The cavern was made up of several chambers and smaller caves, though the tour takes you through only a fraction of what’s there. However, what you are able to see is amazing enough. You pass places with such impressive names as the Gothic Chamber (the largest in the cavern’s networks) and the Cathedral Room. Throughout the tour you are treated to formations of stalactites and stalagmites (take the tour to learn what the difference is between the two…), as well as some more unique features such as cave bacon. The cave also has a large wall that is covered with the rare mineral formation Aragonite, which won an award at the Paris World Faire in 1900.
Mr. Mercer, the man who “discovered” the cave in the late 1800’s, named many of the formations based on their appearance: there are the Cave Twins, the Angel Wings, the Beehive, and the Bridal Veil and more.
As we toured, our guide told us (in her own charming way) about the Cavern’s not-so-recent history. The cavern formed over millennia, with each formation growing about one cubic centimeter every five hundred years. More recently, the cavern was discovered by William Mercer in the late 1800s. He not only preserved it against damage but began providing guided tours within weeks after the discovery.
He and those he guided used candles affixed to wooden boards to illuminate their exploration. While climbing (which was most of the time) they held their lights in their mouths. They carried open flames, inches in front of their faces, while their hands were occupied and unavailable in the event of something going horribly wrong. Let that sink in for a bit, I’ll wait here.
After the climbers perfected the art of not burning their faces off, they also had to make sure that they didn’t drop them, as the meager candles were their only sources of light. The group would be left in absolute darkness until someone managed to scrounge up their spare.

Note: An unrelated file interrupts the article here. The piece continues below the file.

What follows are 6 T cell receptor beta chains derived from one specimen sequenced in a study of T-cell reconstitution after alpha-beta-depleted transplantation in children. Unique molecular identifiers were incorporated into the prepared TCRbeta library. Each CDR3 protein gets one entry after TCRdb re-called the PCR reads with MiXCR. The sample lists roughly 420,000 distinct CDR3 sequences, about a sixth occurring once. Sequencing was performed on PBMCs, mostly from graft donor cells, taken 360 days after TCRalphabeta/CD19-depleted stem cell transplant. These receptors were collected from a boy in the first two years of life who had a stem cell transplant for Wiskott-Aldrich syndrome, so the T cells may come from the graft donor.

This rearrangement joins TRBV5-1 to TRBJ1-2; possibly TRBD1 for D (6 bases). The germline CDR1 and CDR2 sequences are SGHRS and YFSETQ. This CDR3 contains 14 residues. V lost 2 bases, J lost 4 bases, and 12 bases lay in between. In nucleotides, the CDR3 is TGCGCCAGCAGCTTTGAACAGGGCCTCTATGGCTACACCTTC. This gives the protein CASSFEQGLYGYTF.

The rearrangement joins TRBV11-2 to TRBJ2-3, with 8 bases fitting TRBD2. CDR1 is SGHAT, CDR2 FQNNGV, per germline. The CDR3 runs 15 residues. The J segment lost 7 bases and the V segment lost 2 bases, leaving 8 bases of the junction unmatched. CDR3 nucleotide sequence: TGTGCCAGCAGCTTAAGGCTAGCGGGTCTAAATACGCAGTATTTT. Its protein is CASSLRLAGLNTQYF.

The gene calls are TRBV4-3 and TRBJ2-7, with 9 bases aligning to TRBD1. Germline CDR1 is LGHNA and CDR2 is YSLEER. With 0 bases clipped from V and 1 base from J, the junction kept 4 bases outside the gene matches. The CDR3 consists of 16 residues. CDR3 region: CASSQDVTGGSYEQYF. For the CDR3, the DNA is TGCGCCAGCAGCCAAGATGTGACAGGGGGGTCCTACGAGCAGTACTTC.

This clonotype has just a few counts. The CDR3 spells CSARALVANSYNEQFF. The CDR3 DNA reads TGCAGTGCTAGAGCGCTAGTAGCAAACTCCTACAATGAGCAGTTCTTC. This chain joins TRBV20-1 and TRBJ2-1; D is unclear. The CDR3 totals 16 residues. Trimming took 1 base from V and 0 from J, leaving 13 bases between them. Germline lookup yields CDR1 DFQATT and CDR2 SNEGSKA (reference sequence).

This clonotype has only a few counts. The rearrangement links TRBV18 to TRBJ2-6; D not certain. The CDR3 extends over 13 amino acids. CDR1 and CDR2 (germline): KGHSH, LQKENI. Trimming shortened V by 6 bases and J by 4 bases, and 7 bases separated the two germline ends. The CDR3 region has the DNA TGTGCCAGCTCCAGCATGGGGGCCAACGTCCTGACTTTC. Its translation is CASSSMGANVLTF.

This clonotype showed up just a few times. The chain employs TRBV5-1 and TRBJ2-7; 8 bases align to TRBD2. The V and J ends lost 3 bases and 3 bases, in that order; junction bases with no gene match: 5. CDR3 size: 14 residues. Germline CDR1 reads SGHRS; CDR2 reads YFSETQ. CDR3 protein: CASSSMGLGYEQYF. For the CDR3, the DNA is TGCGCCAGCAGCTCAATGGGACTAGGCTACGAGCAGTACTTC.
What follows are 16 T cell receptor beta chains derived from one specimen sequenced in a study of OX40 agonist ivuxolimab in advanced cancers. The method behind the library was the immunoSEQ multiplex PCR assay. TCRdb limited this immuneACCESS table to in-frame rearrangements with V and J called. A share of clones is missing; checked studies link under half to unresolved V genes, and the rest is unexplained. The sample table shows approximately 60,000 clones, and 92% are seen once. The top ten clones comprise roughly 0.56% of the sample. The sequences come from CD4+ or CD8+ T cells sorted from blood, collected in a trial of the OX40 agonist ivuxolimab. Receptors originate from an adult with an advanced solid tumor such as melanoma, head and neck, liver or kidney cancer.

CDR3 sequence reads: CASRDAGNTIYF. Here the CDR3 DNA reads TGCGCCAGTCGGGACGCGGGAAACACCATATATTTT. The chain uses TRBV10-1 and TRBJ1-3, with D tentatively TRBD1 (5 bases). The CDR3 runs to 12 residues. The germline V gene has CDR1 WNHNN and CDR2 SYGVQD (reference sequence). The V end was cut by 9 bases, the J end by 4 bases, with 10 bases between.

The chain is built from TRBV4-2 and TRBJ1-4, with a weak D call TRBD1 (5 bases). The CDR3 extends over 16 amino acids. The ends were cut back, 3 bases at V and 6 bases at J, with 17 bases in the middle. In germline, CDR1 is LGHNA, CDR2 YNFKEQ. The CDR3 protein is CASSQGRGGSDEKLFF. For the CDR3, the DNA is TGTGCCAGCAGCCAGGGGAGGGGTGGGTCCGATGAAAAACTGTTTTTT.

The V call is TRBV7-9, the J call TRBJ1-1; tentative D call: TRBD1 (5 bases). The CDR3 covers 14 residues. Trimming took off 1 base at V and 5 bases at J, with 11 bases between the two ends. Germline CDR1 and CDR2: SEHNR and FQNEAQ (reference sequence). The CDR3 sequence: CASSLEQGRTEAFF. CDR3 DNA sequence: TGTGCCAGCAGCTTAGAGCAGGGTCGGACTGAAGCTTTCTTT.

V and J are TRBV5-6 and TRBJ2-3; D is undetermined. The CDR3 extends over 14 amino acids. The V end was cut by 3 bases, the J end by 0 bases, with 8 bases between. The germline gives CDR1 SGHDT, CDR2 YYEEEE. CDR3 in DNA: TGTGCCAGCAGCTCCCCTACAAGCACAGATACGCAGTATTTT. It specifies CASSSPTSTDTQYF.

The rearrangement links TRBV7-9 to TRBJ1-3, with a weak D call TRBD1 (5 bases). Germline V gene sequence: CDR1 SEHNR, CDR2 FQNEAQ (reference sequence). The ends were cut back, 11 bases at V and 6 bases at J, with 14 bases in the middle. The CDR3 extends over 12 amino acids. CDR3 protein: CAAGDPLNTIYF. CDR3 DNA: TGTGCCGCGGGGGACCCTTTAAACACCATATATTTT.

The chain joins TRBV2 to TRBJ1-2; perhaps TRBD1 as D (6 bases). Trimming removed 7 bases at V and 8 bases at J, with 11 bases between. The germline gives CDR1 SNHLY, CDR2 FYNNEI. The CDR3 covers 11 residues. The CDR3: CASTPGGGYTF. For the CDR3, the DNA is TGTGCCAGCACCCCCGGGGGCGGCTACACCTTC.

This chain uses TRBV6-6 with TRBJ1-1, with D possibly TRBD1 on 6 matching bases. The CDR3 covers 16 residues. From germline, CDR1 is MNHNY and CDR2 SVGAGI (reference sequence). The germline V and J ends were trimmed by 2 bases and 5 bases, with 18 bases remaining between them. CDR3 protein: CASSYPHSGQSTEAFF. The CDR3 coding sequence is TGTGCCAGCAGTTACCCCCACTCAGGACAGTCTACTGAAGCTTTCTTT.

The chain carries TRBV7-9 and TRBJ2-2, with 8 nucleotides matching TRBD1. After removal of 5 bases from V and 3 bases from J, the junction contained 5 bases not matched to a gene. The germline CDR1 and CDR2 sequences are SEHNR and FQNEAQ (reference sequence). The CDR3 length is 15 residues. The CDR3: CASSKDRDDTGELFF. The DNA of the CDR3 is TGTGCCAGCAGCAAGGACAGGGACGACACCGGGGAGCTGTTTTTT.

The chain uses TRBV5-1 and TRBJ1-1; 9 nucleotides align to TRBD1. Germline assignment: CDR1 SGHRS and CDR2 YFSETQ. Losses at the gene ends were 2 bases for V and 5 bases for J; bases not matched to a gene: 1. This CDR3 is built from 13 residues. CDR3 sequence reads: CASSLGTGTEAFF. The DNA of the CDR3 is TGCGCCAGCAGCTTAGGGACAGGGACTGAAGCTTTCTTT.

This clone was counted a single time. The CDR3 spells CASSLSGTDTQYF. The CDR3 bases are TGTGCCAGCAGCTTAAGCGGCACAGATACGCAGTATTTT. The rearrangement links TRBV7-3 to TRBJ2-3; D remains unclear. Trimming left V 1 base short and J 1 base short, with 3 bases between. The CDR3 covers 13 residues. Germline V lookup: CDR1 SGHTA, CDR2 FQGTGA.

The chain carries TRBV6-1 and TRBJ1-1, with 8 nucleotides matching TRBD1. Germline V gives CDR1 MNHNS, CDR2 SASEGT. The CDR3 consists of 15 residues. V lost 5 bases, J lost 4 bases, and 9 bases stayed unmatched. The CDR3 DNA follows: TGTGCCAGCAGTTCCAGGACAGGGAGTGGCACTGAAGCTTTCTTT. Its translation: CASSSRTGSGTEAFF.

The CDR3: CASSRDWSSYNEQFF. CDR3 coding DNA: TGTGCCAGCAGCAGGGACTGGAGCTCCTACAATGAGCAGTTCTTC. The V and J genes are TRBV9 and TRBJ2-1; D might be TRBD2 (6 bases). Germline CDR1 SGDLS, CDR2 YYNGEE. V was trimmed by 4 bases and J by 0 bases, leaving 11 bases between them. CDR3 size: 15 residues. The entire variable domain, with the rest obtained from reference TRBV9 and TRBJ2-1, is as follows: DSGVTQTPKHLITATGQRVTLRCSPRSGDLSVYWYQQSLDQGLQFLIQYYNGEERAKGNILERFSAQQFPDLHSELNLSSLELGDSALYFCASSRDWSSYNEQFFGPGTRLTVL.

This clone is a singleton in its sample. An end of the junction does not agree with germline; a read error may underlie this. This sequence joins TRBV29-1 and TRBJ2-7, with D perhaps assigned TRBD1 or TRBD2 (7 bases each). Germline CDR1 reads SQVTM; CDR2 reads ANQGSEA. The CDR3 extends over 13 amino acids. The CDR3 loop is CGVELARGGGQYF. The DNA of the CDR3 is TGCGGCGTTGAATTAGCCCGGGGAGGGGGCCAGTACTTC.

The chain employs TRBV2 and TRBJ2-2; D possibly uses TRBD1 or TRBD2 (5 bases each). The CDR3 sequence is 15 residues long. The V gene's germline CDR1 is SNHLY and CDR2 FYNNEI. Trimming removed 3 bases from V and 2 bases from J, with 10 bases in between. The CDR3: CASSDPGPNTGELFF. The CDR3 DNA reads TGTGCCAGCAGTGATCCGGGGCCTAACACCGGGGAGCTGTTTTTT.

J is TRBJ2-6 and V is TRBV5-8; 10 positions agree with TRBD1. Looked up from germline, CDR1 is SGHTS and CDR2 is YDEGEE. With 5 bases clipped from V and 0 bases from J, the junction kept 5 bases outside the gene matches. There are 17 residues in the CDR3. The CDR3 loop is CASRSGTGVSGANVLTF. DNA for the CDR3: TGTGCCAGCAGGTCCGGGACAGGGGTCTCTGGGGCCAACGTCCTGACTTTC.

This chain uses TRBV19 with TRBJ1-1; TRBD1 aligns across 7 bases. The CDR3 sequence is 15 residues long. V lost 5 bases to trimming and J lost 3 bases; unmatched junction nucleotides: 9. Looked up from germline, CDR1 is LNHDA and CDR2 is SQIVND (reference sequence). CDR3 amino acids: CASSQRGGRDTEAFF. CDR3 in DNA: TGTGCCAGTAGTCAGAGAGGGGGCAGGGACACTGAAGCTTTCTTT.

During the tour, we were treated to this latter experience of complete cave darkness. At one point, our guide lit a board that held four candles and turned off the electric lights that are now used as the standard illumination throughout. The difference was startling. We were unable to see much more than a few yards away, and when she blew out all but one, we could see only a few feet in any direction.
But all of that was bright compared to what came next. Our guide unceremoniously blew out the last candle, plunging us into utter, pitch black. Waving a hand in front of our faces was useless, we found. As we tried anyway, our guide told us that the human eye tries incessantly to focus in total darkness and will eventually burn itself out, rendering the person it belongs to completely blind. She then told us of miners and cave explorers who had gotten lost in caves for too long. By the time they were found, they had been driven mad and stricken blind. We gave the obligatory (and honestly, irrepressible) shiver.
Our guide then turned on the lights as we breathed a sigh of relief. She then told us that the only lights that had been turned off were the ones in the immediate area. The lights that were down the staircase from us had been on the entire time.